Supporting BIPOC arts and a more equitable Massachusetts arts sector.

A six-year, capacity-building partnership with 15 community-rooted organizations.

Massachusetts is home to an array of cultures and traditions, and all are essential to a just, thriving Commonwealth. Yet, many groups have been denied access to the resources needed to elevate their voices. The Barr Foundation believes that a vibrant Massachusetts requires an equitable arts sector that uplifts cultural expression in Black, Indigenous, and People of Color (BIPOC) communities.

Powering Cultural Futures supports this intent through partnership with 15 of the many arts organizations playing critical roles in BIPOC communities. These organizations are prepared to go to a next level of effectiveness and resilience, and to contribute to building a more equitable arts sector statewide.

Key Concepts

In a society that systematically devalues the culture, experiences, and voices of BIPOC communities, Powering Cultural Futures recognizes and honors cultural expression as core to their wellbeing – and, indeed, to our collective wellbeing. These organizations honor creative practices in their communities and support the creation and production of new work; their active engagement with the evolution of BIPOC artforms and aesthetics reaffirms the artistic genius and resilience long ignored or demeaned in American society.

This initiative centers these community-rooted organizations and explores ways that philanthropy can shift power to these actors – placing their needs first, fueling expansion of BIPOC arts via long-term, flexible capital along with technical assistance and network development, and attracting donors to finance these approaches.

The initiative approach embraces research and listening as well as testing, evaluating, and improving ways to provide equitable supports for BIPOC arts. Partners bring a spirit of collaboration, curiosity, and experimentation to this work. All will join in co-designing initiative-level strategies, formulating key learning questions, and exploring ways to bolster the ecosystem serving BIPOC artists and arts organizations statewide.

Lessons, successes, and insights will be shared through BIPOC networks and with the philanthropy field.

The Cohort

The 15 initiative participants reflect a range of ethnic and racial communities, geographies, arts disciplines, and organizational characteristics. Some produce and present art, others are cultural hubs, artist training grounds, or service organizations that integrate art in their programs. Most are small entities; many rely on volunteers to conduct essential operations. All have ambitions to grow their scale of activity in tandem with a sustainable staffing model.

15 Organizations Spanning Across Massachusetts

Map of Massachusetts with green dots on it.

Initiative Elements

Powering Cultural Futures is a Barr initiative that connects and serves 15 organizations awarded grants by the BIPOC Arts Equity Fund of the Community Foundation of Western Massachusetts.

Powering Cultural Futures provides means for these community-rooted organizations to build on their achievements in the following areas:

  • increasing access to arts and cultural expression in BIPOC communities;
  • developing networks of mutual support for BIPOC artists; and
  • investing in the evolution of BIPOC artforms and aesthetics.

Over the next six years, each participant can consider and move toward an operating model and scale that matches its aspirations and incorporates factors including its programmatic strengths and ambitions, the hopes and needs of its community, and its mix of human, financial, and organizational resources.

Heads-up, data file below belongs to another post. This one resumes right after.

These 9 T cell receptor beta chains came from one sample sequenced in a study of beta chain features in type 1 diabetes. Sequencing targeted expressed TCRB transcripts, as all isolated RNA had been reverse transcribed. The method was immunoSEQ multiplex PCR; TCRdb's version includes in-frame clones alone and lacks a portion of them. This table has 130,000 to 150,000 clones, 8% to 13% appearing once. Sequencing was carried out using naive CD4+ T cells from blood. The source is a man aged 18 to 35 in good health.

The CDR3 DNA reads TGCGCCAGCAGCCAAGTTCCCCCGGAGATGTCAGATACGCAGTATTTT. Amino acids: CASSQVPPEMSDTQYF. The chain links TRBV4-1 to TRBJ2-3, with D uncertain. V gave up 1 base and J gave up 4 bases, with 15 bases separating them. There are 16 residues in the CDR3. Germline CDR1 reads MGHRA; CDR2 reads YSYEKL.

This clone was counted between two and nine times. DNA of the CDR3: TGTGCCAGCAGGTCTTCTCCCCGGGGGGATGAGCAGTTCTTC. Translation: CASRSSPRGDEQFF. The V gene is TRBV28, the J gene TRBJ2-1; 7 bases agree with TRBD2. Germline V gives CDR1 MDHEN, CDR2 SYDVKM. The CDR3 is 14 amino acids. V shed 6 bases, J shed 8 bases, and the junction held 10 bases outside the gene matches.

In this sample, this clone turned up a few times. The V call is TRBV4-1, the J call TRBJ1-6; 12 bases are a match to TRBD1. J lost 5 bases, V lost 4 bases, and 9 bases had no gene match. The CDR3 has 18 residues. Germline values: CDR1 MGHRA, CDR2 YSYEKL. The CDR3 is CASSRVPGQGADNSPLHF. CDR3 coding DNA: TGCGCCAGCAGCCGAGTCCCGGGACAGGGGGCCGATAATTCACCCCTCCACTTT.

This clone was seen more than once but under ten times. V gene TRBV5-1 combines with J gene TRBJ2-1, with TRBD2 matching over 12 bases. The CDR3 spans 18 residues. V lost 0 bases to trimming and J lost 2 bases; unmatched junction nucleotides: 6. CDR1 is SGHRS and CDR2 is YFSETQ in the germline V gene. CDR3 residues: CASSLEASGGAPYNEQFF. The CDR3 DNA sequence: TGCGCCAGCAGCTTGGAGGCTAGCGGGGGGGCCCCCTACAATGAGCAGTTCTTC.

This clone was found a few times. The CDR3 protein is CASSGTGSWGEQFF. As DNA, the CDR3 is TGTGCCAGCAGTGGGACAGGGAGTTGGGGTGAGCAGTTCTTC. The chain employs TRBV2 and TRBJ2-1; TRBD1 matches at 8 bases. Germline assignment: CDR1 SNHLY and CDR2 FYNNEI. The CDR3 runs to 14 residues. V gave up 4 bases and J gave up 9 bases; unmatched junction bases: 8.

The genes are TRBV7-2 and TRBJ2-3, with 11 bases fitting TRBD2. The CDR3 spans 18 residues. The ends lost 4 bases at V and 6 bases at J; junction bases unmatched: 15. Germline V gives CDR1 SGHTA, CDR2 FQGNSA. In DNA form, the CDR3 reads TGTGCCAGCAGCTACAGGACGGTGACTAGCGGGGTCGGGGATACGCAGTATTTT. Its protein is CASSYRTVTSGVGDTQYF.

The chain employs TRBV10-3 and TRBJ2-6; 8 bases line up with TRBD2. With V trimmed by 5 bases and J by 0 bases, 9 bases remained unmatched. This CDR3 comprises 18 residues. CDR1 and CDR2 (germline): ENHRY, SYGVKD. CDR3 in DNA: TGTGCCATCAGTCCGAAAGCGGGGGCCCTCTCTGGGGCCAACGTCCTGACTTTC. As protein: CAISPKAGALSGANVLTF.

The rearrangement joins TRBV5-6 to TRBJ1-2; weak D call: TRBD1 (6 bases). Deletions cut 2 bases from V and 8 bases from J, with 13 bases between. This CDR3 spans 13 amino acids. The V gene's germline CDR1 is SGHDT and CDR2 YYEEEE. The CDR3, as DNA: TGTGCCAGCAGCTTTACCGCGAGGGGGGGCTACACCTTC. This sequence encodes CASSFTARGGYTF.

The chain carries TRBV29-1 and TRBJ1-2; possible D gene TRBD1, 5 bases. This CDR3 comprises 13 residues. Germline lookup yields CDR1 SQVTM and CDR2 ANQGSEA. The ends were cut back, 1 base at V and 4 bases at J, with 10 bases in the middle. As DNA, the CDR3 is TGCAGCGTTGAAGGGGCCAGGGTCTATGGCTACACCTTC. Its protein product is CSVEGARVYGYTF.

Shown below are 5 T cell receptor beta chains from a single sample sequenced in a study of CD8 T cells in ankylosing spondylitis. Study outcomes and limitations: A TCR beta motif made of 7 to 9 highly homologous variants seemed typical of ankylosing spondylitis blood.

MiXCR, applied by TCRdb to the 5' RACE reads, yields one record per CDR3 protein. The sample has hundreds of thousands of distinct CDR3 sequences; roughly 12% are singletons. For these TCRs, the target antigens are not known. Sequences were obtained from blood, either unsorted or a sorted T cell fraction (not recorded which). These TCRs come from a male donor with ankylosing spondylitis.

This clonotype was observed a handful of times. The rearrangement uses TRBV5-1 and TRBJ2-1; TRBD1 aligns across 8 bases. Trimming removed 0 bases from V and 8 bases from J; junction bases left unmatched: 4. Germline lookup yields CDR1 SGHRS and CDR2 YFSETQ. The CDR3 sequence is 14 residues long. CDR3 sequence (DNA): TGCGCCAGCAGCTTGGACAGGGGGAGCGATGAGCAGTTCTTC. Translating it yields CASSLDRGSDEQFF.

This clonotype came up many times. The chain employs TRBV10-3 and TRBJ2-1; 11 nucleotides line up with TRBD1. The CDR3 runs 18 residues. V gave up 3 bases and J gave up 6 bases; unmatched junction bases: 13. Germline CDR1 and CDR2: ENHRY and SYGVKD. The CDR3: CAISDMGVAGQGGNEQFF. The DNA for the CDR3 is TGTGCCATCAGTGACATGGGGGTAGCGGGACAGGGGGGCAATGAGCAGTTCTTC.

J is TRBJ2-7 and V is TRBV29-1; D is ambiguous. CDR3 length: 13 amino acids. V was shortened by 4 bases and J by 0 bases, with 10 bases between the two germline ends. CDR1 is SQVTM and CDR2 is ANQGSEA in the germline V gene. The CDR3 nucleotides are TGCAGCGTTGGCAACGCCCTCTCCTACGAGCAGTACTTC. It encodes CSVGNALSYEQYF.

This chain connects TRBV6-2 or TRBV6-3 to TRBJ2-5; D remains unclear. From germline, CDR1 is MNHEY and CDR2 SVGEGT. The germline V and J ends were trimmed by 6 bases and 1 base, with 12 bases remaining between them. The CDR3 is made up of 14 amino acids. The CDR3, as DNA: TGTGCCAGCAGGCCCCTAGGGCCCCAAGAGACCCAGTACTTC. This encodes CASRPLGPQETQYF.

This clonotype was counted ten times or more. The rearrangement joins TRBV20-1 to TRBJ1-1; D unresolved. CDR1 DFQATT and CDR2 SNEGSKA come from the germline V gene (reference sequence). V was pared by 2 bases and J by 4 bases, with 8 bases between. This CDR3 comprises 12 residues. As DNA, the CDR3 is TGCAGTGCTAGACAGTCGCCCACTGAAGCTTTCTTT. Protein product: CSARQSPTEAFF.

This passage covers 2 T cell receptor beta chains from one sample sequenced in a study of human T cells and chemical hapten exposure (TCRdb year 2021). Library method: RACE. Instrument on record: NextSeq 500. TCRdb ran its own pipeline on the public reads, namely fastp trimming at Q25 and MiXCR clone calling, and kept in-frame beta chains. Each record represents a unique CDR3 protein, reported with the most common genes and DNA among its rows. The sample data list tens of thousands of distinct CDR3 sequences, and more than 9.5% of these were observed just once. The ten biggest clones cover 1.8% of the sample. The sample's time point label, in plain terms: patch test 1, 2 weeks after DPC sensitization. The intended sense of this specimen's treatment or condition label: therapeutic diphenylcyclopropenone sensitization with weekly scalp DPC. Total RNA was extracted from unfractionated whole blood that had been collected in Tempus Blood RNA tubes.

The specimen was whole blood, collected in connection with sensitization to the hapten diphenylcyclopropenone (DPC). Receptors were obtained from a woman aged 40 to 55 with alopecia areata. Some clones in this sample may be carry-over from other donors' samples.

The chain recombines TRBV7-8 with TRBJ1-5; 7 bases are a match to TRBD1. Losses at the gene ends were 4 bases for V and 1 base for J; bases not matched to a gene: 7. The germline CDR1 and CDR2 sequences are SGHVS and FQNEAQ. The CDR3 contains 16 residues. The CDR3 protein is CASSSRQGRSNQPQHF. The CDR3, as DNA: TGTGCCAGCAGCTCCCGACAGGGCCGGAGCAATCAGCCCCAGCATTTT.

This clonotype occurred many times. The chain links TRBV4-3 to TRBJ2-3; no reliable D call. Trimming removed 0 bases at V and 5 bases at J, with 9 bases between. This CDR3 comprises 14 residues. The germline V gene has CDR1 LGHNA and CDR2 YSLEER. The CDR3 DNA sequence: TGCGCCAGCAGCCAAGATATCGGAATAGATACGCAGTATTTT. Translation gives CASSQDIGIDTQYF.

Grants from the Community Foundation provide general operating support as well as risk capital through supplemental funds directed to priority opportunities identified by each participating organization. These financial resources are complemented by access to consultants who can offer advice on revenue models, organizational development, and donor engagement, including perspectives on wealth-building strategies in BIPOC communities. The initiative also features a peer learning network, making space for participants to explore challenges, successes, and ideas as well as engage with arts leaders from outside the cohort.

Eligibility Criteria and Selection

To select the Powering Cultural Futures cohort, Barr first developed eligibility and selection criteria, seeking organizations that:

  • are intentionally rooted in BIPOC communities;
  • are invested in BIPOC aesthetics and artforms, committed to their development and evolution;
  • engage social justice values and principles in arts and cultural programs;
  • have authentic leadership who are part of the same community the organization serves or engages; and
  • have a demonstrated track record of resilience over time.

Barr staff conducted research into community-rooted arts organizations across Massachusetts. Many potential participants surfaced because they received grants from Barr’s trusted intermediary partners to support new work creation, community engagement, and leadership development. Barr staff then held discussions with lead staff and/or volunteer leaders of organizations considered for participation, and invited 15 organizations to join the initiative.

We selected organizations that are not involved with Barr through other initiatives and programs. This brings our Foundation into direct relationship with a new cohort of organizations that represent a broader spectrum of organizational scale. These connections fuel deeper understanding and help improve our efforts to support a more equitable, resilient arts sector.

News about Powering Cultural Futures and Participants